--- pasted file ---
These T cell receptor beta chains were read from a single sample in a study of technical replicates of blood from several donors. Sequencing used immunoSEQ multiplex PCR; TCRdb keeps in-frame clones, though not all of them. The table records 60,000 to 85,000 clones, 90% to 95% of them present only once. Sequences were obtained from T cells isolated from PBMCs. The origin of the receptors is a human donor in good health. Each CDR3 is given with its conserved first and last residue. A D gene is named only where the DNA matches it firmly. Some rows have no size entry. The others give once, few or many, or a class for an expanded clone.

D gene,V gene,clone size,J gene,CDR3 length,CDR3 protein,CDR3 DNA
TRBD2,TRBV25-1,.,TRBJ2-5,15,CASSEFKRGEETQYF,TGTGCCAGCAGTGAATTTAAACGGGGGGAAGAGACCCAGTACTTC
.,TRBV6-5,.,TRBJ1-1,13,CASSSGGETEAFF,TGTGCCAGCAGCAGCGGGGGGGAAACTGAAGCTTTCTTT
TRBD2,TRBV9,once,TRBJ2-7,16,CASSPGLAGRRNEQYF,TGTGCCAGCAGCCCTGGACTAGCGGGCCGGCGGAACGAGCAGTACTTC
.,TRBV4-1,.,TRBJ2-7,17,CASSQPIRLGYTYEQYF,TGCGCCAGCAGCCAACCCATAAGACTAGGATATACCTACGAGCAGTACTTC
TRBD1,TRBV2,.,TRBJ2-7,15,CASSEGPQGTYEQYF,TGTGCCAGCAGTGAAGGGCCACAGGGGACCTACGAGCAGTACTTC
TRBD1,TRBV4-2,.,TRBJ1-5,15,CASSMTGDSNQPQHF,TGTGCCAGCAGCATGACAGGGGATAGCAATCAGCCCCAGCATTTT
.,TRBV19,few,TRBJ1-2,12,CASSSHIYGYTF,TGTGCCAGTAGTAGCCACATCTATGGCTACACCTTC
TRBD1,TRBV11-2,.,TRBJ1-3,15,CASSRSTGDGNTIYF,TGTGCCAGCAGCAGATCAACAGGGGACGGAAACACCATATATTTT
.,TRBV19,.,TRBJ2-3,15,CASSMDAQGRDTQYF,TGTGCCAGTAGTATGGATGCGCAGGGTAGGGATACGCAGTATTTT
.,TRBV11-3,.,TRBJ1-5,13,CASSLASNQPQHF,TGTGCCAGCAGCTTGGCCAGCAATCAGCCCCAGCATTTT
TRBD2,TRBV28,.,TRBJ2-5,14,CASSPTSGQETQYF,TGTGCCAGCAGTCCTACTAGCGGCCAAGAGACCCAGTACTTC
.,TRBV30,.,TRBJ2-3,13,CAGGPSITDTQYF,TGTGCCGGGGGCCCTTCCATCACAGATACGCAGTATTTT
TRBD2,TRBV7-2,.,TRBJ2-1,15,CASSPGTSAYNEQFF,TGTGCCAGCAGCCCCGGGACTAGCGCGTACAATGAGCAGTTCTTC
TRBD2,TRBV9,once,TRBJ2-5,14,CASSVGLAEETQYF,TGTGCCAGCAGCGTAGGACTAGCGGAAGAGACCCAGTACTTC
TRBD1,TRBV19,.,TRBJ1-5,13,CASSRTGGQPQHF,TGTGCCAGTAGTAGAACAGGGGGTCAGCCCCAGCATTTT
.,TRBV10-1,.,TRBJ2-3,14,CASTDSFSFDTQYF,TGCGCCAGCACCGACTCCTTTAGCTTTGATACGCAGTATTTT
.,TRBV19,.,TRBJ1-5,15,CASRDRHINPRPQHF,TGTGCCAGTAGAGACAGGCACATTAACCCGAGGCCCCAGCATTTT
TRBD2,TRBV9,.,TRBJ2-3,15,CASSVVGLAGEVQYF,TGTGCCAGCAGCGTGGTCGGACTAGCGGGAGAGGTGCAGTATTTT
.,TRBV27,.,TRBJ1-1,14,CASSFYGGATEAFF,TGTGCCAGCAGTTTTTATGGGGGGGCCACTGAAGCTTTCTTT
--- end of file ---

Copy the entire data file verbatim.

These T cell receptor beta chains were read from a single sample in a study of technical replicates of blood from several donors. Sequencing used immunoSEQ multiplex PCR; TCRdb keeps in-frame clones, though not all of them. The table records 60,000 to 85,000 clones, 90% to 95% of them present only once. Sequences were obtained from T cells isolated from PBMCs. The origin of the receptors is a human donor in good health. Each CDR3 is given with its conserved first and last residue. A D gene is named only where the DNA matches it firmly. Some rows have no size entry. The others give once, few or many, or a class for an expanded clone.

D gene,V gene,clone size,J gene,CDR3 length,CDR3 protein,CDR3 DNA
TRBD2,TRBV25-1,.,TRBJ2-5,15,CASSEFKRGEETQYF,TGTGCCAGCAGTGAATTTAAACGGGGGGAAGAGACCCAGTACTTC
.,TRBV6-5,.,TRBJ1-1,13,CASSSGGETEAFF,TGTGCCAGCAGCAGCGGGGGGGAAACTGAAGCTTTCTTT
TRBD2,TRBV9,once,TRBJ2-7,16,CASSPGLAGRRNEQYF,TGTGCCAGCAGCCCTGGACTAGCGGGCCGGCGGAACGAGCAGTACTTC
.,TRBV4-1,.,TRBJ2-7,17,CASSQPIRLGYTYEQYF,TGCGCCAGCAGCCAACCCATAAGACTAGGATATACCTACGAGCAGTACTTC
TRBD1,TRBV2,.,TRBJ2-7,15,CASSEGPQGTYEQYF,TGTGCCAGCAGTGAAGGGCCACAGGGGACCTACGAGCAGTACTTC
TRBD1,TRBV4-2,.,TRBJ1-5,15,CASSMTGDSNQPQHF,TGTGCCAGCAGCATGACAGGGGATAGCAATCAGCCCCAGCATTTT
.,TRBV19,few,TRBJ1-2,12,CASSSHIYGYTF,TGTGCCAGTAGTAGCCACATCTATGGCTACACCTTC
TRBD1,TRBV11-2,.,TRBJ1-3,15,CASSRSTGDGNTIYF,TGTGCCAGCAGCAGATCAACAGGGGACGGAAACACCATATATTTT
.,TRBV19,.,TRBJ2-3,15,CASSMDAQGRDTQYF,TGTGCCAGTAGTATGGATGCGCAGGGTAGGGATACGCAGTATTTT
.,TRBV11-3,.,TRBJ1-5,13,CASSLASNQPQHF,TGTGCCAGCAGCTTGGCCAGCAATCAGCCCCAGCATTTT
TRBD2,TRBV28,.,TRBJ2-5,14,CASSPTSGQETQYF,TGTGCCAGCAGTCCTACTAGCGGCCAAGAGACCCAGTACTTC
.,TRBV30,.,TRBJ2-3,13,CAGGPSITDTQYF,TGTGCCGGGGGCCCTTCCATCACAGATACGCAGTATTTT
TRBD2,TRBV7-2,.,TRBJ2-1,15,CASSPGTSAYNEQFF,TGTGCCAGCAGCCCCGGGACTAGCGCGTACAATGAGCAGTTCTTC
TRBD2,TRBV9,once,TRBJ2-5,14,CASSVGLAEETQYF,TGTGCCAGCAGCGTAGGACTAGCGGAAGAGACCCAGTACTTC
TRBD1,TRBV19,.,TRBJ1-5,13,CASSRTGGQPQHF,TGTGCCAGTAGTAGAACAGGGGGTCAGCCCCAGCATTTT
.,TRBV10-1,.,TRBJ2-3,14,CASTDSFSFDTQYF,TGCGCCAGCACCGACTCCTTTAGCTTTGATACGCAGTATTTT
.,TRBV19,.,TRBJ1-5,15,CASRDRHINPRPQHF,TGTGCCAGTAGAGACAGGCACATTAACCCGAGGCCCCAGCATTTT
TRBD2,TRBV9,.,TRBJ2-3,15,CASSVVGLAGEVQYF,TGTGCCAGCAGCGTGGTCGGACTAGCGGGAGAGGTGCAGTATTTT
.,TRBV27,.,TRBJ1-1,14,CASSFYGGATEAFF,TGTGCCAGCAGTTTTTATGGGGGGGCCACTGAAGCTTTCTTT